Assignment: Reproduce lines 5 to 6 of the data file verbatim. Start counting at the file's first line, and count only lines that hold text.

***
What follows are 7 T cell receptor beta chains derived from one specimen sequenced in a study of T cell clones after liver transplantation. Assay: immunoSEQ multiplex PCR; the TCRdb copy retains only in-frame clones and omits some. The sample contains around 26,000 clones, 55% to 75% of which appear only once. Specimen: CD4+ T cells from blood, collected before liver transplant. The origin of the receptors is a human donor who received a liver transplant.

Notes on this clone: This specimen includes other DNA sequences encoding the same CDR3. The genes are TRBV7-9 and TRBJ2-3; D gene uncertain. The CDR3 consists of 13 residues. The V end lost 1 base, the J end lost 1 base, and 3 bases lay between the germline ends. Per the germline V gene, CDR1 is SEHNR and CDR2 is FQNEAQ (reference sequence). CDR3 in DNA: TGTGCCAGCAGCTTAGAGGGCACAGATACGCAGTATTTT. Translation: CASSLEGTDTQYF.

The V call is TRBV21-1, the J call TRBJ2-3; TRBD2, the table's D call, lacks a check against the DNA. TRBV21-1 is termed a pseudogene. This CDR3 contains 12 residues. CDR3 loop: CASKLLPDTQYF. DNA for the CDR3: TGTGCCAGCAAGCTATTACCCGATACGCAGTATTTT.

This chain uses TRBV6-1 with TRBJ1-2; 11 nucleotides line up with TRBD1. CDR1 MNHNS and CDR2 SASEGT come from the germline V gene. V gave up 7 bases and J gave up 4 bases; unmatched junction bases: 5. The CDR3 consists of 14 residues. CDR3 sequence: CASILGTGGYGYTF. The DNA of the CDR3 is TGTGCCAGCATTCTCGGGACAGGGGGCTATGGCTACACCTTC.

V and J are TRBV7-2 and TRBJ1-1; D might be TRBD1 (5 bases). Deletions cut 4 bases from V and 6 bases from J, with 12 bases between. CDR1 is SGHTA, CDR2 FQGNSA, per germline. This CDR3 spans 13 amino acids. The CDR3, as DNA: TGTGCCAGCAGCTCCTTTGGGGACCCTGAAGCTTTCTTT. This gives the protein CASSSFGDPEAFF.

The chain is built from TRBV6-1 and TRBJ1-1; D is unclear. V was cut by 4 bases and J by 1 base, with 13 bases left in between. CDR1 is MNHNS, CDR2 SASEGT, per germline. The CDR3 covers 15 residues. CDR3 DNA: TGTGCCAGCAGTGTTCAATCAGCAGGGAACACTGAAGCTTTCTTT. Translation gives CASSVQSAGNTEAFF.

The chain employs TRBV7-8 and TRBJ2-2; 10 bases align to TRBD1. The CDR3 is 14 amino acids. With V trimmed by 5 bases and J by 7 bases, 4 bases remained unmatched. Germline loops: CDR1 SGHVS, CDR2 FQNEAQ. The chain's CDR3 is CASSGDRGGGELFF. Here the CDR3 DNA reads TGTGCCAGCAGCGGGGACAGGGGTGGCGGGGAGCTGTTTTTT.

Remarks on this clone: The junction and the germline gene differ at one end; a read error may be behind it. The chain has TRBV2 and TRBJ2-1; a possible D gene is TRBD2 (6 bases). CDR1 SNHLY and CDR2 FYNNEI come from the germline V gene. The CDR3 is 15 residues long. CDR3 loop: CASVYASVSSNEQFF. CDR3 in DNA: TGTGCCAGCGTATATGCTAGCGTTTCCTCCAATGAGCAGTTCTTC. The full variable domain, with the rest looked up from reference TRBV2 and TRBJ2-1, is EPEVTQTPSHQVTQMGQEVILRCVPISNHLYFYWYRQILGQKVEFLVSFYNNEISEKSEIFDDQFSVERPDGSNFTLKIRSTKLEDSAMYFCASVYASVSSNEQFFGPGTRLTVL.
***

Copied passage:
V and J are TRBV7-2 and TRBJ1-1; D might be TRBD1 (5 bases). Deletions cut 4 bases from V and 6 bases from J, with 12 bases between. CDR1 is SGHTA, CDR2 FQGNSA, per germline. This CDR3 spans 13 amino acids. The CDR3, as DNA: TGTGCCAGCAGCTCCTTTGGGGACCCTGAAGCTTTCTTT. This gives the protein CASSSFGDPEAFF.

The chain is built from TRBV6-1 and TRBJ1-1; D is unclear. V was cut by 4 bases and J by 1 base, with 13 bases left in between. CDR1 is MNHNS, CDR2 SASEGT, per germline. The CDR3 covers 15 residues. CDR3 DNA: TGTGCCAGCAGTGTTCAATCAGCAGGGAACACTGAAGCTTTCTTT. Translation gives CASSVQSAGNTEAFF.